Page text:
Bishop Coyner of the Indiana Conference has offered some very interesting ideas about one possible way forward in the UMC. The meat of the proposal is this: “What if we allowed each AC around the world to make its own decisions on all matters other than those restricted by the Constitution? What if we allowed each AC to be innovative and flexible on all matters other than our basic doctrine and theological task (as outlined elsewhere in the current Book of Discipline)?” He then asks a number of questions regarding the implications of giving annual conferences much more latitude to establish policies that are now determined by the General Conference.
Here’s my question: Doesn’t this simply shift the problem of division from the General Conference to individual annual conferences? Rather than seeing our entire denomination divide at the level of the General Conferences, won’t we see annual conferences split over the same issues?
I’d be interested in your feedback on this matter.
12 thoughts on “My Question About Bishop Coyner’s Plan”
I find the language of “brand” incredibly distasteful. We’re not a marketing ploy.
Per Coyner’s “plan,” I’m supposed to abandon orthodox brothers and sisters consigned to areas like the Northeast and West, where a gospel-oriented, Wesleyan witness is desperately needed more than ever?
Absurd. It’s a punt on third down.
LGBT inclusion is compatible with a “Gospel centered, Wesleyan witness.” There are plenty of us in the Southeast who contend that vigorously.
The question of ‘brand’ relates to our relationship within our communities. Whether we find it distasteful or not to view ourselves from a public perspective, the image projected upon our congregations directly impacts our effectiveness in reaching our communities. This is not a sideline point. In fact, many churches believe that this issue is so important to their mission that they have intentionally dropped the term United Methodist from their church name, and many have found great success in doing so. That being said, Coyner’s proposal will absolutely create new and greater challenges for our congregations in reaching and evangelizing.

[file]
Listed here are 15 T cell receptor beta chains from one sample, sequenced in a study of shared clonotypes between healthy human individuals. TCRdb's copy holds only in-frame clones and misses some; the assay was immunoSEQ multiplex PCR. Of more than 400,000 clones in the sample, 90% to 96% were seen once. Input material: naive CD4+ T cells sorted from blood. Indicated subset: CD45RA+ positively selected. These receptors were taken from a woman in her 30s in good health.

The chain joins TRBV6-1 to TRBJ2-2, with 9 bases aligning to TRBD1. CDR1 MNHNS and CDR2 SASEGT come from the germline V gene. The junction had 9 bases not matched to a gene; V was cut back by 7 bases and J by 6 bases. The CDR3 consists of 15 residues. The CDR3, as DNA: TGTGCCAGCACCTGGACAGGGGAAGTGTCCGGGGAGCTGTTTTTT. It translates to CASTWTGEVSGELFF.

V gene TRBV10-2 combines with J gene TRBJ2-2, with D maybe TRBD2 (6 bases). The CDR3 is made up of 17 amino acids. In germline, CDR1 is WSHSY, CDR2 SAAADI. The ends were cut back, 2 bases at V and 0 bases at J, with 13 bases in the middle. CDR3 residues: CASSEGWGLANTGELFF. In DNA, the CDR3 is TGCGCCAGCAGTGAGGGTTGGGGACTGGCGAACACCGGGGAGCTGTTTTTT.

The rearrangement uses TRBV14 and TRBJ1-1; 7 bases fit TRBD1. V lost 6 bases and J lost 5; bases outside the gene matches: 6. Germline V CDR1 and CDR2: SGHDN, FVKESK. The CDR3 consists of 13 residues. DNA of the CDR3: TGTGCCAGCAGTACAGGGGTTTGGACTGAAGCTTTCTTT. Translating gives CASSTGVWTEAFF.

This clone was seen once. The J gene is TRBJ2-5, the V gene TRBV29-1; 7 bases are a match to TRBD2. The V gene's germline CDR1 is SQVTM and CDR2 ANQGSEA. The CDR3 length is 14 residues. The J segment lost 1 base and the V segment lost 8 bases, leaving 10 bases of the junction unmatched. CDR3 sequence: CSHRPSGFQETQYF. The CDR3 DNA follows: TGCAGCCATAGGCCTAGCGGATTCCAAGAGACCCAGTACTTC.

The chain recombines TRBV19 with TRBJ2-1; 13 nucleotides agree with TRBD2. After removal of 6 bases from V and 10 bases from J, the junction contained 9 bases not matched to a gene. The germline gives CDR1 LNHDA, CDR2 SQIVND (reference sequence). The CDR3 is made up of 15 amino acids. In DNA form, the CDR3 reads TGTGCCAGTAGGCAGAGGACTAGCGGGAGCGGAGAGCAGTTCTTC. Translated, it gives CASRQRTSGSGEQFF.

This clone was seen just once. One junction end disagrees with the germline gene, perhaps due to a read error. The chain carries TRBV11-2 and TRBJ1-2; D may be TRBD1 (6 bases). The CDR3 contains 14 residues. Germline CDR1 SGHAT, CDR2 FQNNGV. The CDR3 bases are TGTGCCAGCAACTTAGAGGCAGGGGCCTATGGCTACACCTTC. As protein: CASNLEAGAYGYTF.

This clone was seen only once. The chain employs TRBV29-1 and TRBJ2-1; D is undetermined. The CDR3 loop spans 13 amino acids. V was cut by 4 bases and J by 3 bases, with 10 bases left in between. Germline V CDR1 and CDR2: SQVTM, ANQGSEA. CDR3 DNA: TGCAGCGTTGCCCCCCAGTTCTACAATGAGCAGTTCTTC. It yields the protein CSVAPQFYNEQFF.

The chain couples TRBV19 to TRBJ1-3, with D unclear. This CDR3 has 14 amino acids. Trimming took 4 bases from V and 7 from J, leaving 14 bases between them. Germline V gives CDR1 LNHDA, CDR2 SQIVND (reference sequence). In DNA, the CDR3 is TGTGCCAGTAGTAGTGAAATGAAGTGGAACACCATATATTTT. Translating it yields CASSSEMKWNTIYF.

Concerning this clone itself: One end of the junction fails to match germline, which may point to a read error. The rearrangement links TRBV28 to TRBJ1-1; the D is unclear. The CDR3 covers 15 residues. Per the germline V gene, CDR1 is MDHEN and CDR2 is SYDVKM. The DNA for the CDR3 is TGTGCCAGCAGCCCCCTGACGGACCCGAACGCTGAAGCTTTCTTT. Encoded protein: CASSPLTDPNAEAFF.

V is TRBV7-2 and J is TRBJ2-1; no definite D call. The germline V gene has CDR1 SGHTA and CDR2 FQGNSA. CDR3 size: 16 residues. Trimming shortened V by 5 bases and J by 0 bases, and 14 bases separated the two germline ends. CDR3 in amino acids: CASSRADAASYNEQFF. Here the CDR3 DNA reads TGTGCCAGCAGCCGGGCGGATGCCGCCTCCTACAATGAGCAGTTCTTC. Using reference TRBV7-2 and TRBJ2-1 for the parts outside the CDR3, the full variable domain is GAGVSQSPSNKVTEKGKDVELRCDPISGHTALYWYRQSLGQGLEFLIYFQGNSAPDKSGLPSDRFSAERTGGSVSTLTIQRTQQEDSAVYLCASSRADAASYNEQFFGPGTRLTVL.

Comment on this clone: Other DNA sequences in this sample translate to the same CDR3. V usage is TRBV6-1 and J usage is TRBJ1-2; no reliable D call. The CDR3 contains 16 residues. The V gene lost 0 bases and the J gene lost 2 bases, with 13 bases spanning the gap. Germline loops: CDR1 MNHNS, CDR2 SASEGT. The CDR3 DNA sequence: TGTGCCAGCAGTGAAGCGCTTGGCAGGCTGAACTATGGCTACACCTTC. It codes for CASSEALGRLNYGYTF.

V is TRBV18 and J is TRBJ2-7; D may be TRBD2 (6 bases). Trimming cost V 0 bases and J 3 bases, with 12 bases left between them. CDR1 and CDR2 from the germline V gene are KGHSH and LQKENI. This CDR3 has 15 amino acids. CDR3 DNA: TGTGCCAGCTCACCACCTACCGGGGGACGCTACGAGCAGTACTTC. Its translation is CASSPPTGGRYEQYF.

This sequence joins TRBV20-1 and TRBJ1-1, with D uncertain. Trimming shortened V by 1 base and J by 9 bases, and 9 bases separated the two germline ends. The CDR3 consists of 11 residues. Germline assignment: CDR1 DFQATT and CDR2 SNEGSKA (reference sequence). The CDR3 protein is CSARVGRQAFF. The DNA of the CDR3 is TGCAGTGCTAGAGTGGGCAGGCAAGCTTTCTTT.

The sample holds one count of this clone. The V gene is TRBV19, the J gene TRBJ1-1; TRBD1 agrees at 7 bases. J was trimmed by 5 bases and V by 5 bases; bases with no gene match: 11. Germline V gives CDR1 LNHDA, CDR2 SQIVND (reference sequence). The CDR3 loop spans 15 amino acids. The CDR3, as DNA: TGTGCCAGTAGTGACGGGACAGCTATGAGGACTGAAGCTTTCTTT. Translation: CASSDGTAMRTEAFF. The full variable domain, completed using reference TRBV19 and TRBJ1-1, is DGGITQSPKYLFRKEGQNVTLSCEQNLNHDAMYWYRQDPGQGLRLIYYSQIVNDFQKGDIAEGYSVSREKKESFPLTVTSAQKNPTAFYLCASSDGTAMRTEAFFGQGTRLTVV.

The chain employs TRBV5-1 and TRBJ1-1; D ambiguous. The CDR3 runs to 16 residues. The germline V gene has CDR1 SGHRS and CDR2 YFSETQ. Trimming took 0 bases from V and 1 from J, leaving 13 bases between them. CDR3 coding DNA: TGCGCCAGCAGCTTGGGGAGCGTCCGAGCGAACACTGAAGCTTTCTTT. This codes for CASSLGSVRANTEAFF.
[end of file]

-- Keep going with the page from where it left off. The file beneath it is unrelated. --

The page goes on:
Our “brand” right now is “anti-gay.”
I believe our brand is much more complex than you suggest. National news stories might paint us as either pro-gay or anti-gay. In either case, in today’s world, we’ve discovered that people who visit our church often do some internet research prior to visiting. Their search for “United Methodist” can yield a variety of conflicting views of what United Methodist means. Seekers today often distrust institutions–especially those with complex and confusing positions and bureaucracies like ours. This is why churches interested in reaching the unchurched might choose to discard the term “United Methodist” in order to reduce barriers to reaching their communities.
The “collection of associations” idea was one that Lyle Schaller offered in his book _The Ice Cube Is Melting_. It has merit for the sake of compromise, but has problems as have been listed by other folks here.
My problem is this: how does one do catechesis/confirmation/discipleship formation in such a realm? Given the transitory nature of our nation, one could be taught/confirmed in one UM church, move, and then go to another UMC that had a polity/doctrine/praxis totally foreign to the other. Our membership vows would need a total rewrite.
This is why many of the Baptist and Church of Christ friends require rebaptism when one wants to joint their local church.
David – my reaction was yours exactly. It seems to have simply shifted the locus of conflict to the annual conference (where it already exists but without the teeth to change the policy or polity). In annual conferences that are more homogeneous, I think you will see Bishop Coyner’s predicted outcome. In larger and more hetergeneous conferences (e.g., West Ohio) I think you will see a rapid descent into chaotic and unresolvable conflict. I do think his plan has some appeal – I like the notion of flattening the structure, giving annual conferences more autonomy to make missional decisions about structure, etc. I am unsure, however, that his plan will do much to mark a path out of or through our growing conflict on issues such as homosexuality.
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